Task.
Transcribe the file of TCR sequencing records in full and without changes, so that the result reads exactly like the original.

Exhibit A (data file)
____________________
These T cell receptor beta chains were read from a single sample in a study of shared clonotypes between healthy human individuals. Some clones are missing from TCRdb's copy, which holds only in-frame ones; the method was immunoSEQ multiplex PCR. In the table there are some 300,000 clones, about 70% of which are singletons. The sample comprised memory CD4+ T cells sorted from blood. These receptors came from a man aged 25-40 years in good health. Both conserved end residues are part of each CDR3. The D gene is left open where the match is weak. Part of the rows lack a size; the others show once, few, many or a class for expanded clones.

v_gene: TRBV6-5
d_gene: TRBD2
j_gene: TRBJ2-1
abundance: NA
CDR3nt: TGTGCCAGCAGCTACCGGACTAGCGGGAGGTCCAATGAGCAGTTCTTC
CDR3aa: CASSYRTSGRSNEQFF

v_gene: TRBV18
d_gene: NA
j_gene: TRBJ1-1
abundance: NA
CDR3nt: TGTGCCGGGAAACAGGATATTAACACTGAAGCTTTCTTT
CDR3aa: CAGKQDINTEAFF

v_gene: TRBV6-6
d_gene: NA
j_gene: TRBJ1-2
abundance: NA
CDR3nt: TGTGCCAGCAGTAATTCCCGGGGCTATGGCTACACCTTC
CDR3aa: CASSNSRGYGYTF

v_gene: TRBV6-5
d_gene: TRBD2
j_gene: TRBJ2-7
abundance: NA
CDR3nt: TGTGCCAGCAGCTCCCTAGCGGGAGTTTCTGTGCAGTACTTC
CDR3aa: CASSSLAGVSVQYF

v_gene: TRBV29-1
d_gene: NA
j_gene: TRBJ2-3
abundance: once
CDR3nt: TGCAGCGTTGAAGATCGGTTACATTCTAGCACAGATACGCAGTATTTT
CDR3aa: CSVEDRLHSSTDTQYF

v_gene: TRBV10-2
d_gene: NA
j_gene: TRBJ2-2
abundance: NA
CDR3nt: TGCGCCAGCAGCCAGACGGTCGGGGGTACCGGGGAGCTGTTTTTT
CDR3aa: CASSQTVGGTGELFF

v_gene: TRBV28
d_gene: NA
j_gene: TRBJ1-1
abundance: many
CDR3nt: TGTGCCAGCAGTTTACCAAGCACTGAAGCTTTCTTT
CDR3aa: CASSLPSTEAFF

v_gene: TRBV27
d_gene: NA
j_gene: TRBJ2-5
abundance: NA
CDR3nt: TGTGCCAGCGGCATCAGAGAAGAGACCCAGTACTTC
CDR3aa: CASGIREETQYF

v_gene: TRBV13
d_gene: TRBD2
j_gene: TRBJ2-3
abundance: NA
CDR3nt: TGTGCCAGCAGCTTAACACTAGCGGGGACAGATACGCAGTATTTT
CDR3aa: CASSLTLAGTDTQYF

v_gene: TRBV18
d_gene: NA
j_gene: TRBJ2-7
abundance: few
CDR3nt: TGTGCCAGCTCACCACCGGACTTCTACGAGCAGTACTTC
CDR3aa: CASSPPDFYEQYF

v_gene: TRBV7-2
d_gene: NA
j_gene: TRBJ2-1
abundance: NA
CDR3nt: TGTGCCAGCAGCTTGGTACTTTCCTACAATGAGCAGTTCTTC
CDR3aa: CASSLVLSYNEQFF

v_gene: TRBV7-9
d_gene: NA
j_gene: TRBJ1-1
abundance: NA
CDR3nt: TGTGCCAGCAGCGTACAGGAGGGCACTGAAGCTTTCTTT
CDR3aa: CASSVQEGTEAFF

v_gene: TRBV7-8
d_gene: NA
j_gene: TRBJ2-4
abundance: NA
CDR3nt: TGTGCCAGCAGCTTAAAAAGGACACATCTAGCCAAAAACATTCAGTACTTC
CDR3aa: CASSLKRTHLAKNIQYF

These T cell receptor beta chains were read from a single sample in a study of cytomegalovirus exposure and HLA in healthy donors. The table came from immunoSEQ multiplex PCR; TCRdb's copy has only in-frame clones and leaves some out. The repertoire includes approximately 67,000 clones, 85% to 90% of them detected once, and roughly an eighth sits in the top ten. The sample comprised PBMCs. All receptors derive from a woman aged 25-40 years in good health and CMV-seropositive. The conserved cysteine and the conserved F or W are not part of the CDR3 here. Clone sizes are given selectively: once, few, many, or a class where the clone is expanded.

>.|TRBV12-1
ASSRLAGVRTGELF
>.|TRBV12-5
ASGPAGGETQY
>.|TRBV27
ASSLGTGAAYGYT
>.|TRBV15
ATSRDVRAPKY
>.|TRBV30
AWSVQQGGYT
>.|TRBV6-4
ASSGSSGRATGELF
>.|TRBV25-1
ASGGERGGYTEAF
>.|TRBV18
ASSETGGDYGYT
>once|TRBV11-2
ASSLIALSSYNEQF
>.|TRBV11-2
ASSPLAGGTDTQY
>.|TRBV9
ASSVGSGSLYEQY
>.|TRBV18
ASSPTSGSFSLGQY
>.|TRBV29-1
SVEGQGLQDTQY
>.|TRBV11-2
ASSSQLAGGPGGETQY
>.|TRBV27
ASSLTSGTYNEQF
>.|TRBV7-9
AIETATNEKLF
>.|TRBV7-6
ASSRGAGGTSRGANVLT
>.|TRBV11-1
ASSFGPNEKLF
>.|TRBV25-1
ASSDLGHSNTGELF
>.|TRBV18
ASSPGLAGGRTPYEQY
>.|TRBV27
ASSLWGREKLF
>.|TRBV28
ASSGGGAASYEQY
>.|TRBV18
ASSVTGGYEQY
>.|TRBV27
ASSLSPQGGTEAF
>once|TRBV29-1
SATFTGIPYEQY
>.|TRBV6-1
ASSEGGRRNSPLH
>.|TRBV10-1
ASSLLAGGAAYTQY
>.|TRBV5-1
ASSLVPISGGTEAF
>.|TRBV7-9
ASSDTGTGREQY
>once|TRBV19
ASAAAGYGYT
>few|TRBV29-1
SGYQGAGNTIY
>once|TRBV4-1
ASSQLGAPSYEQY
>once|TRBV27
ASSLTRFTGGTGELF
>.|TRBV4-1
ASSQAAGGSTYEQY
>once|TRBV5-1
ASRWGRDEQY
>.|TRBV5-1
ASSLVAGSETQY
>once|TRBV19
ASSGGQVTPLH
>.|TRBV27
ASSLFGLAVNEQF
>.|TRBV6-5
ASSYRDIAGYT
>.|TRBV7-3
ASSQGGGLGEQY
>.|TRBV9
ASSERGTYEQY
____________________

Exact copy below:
These T cell receptor beta chains were read from a single sample in a study of shared clonotypes between healthy human individuals. Some clones are missing from TCRdb's copy, which holds only in-frame ones; the method was immunoSEQ multiplex PCR. In the table there are some 300,000 clones, about 70% of which are singletons. The sample comprised memory CD4+ T cells sorted from blood. These receptors came from a man aged 25-40 years in good health. Both conserved end residues are part of each CDR3. The D gene is left open where the match is weak. Part of the rows lack a size; the others show once, few, many or a class for expanded clones.

v_gene: TRBV6-5
d_gene: TRBD2
j_gene: TRBJ2-1
abundance: NA
CDR3nt: TGTGCCAGCAGCTACCGGACTAGCGGGAGGTCCAATGAGCAGTTCTTC
CDR3aa: CASSYRTSGRSNEQFF

v_gene: TRBV18
d_gene: NA
j_gene: TRBJ1-1
abundance: NA
CDR3nt: TGTGCCGGGAAACAGGATATTAACACTGAAGCTTTCTTT
CDR3aa: CAGKQDINTEAFF

v_gene: TRBV6-6
d_gene: NA
j_gene: TRBJ1-2
abundance: NA
CDR3nt: TGTGCCAGCAGTAATTCCCGGGGCTATGGCTACACCTTC
CDR3aa: CASSNSRGYGYTF

v_gene: TRBV6-5
d_gene: TRBD2
j_gene: TRBJ2-7
abundance: NA
CDR3nt: TGTGCCAGCAGCTCCCTAGCGGGAGTTTCTGTGCAGTACTTC
CDR3aa: CASSSLAGVSVQYF

v_gene: TRBV29-1
d_gene: NA
j_gene: TRBJ2-3
abundance: once
CDR3nt: TGCAGCGTTGAAGATCGGTTACATTCTAGCACAGATACGCAGTATTTT
CDR3aa: CSVEDRLHSSTDTQYF

v_gene: TRBV10-2
d_gene: NA
j_gene: TRBJ2-2
abundance: NA
CDR3nt: TGCGCCAGCAGCCAGACGGTCGGGGGTACCGGGGAGCTGTTTTTT
CDR3aa: CASSQTVGGTGELFF

v_gene: TRBV28
d_gene: NA
j_gene: TRBJ1-1
abundance: many
CDR3nt: TGTGCCAGCAGTTTACCAAGCACTGAAGCTTTCTTT
CDR3aa: CASSLPSTEAFF

v_gene: TRBV27
d_gene: NA
j_gene: TRBJ2-5
abundance: NA
CDR3nt: TGTGCCAGCGGCATCAGAGAAGAGACCCAGTACTTC
CDR3aa: CASGIREETQYF

v_gene: TRBV13
d_gene: TRBD2
j_gene: TRBJ2-3
abundance: NA
CDR3nt: TGTGCCAGCAGCTTAACACTAGCGGGGACAGATACGCAGTATTTT
CDR3aa: CASSLTLAGTDTQYF

v_gene: TRBV18
d_gene: NA
j_gene: TRBJ2-7
abundance: few
CDR3nt: TGTGCCAGCTCACCACCGGACTTCTACGAGCAGTACTTC
CDR3aa: CASSPPDFYEQYF

v_gene: TRBV7-2
d_gene: NA
j_gene: TRBJ2-1
abundance: NA
CDR3nt: TGTGCCAGCAGCTTGGTACTTTCCTACAATGAGCAGTTCTTC
CDR3aa: CASSLVLSYNEQFF

v_gene: TRBV7-9
d_gene: NA
j_gene: TRBJ1-1
abundance: NA
CDR3nt: TGTGCCAGCAGCGTACAGGAGGGCACTGAAGCTTTCTTT
CDR3aa: CASSVQEGTEAFF

v_gene: TRBV7-8
d_gene: NA
j_gene: TRBJ2-4
abundance: NA
CDR3nt: TGTGCCAGCAGCTTAAAAAGGACACATCTAGCCAAAAACATTCAGTACTTC
CDR3aa: CASSLKRTHLAKNIQYF

These T cell receptor beta chains were read from a single sample in a study of cytomegalovirus exposure and HLA in healthy donors. The table came from immunoSEQ multiplex PCR; TCRdb's copy has only in-frame clones and leaves some out. The repertoire includes approximately 67,000 clones, 85% to 90% of them detected once, and roughly an eighth sits in the top ten. The sample comprised PBMCs. All receptors derive from a woman aged 25-40 years in good health and CMV-seropositive. The conserved cysteine and the conserved F or W are not part of the CDR3 here. Clone sizes are given selectively: once, few, many, or a class where the clone is expanded.

>.|TRBV12-1
ASSRLAGVRTGELF
>.|TRBV12-5
ASGPAGGETQY
>.|TRBV27
ASSLGTGAAYGYT
>.|TRBV15
ATSRDVRAPKY
>.|TRBV30
AWSVQQGGYT
>.|TRBV6-4
ASSGSSGRATGELF
>.|TRBV25-1
ASGGERGGYTEAF
>.|TRBV18
ASSETGGDYGYT
>once|TRBV11-2
ASSLIALSSYNEQF
>.|TRBV11-2
ASSPLAGGTDTQY
>.|TRBV9
ASSVGSGSLYEQY
>.|TRBV18
ASSPTSGSFSLGQY
>.|TRBV29-1
SVEGQGLQDTQY
>.|TRBV11-2
ASSSQLAGGPGGETQY
>.|TRBV27
ASSLTSGTYNEQF
>.|TRBV7-9
AIETATNEKLF
>.|TRBV7-6
ASSRGAGGTSRGANVLT
>.|TRBV11-1
ASSFGPNEKLF
>.|TRBV25-1
ASSDLGHSNTGELF
>.|TRBV18
ASSPGLAGGRTPYEQY
>.|TRBV27
ASSLWGREKLF
>.|TRBV28
ASSGGGAASYEQY
>.|TRBV18
ASSVTGGYEQY
>.|TRBV27
ASSLSPQGGTEAF
>once|TRBV29-1
SATFTGIPYEQY
>.|TRBV6-1
ASSEGGRRNSPLH
>.|TRBV10-1
ASSLLAGGAAYTQY
>.|TRBV5-1
ASSLVPISGGTEAF
>.|TRBV7-9
ASSDTGTGREQY
>once|TRBV19
ASAAAGYGYT
>few|TRBV29-1
SGYQGAGNTIY
>once|TRBV4-1
ASSQLGAPSYEQY
>once|TRBV27
ASSLTRFTGGTGELF
>.|TRBV4-1
ASSQAAGGSTYEQY
>once|TRBV5-1
ASRWGRDEQY
>.|TRBV5-1
ASSLVAGSETQY
>once|TRBV19
ASSGGQVTPLH
>.|TRBV27
ASSLFGLAVNEQF
>.|TRBV6-5
ASSYRDIAGYT
>.|TRBV7-3
ASSQGGGLGEQY
>.|TRBV9
ASSERGTYEQY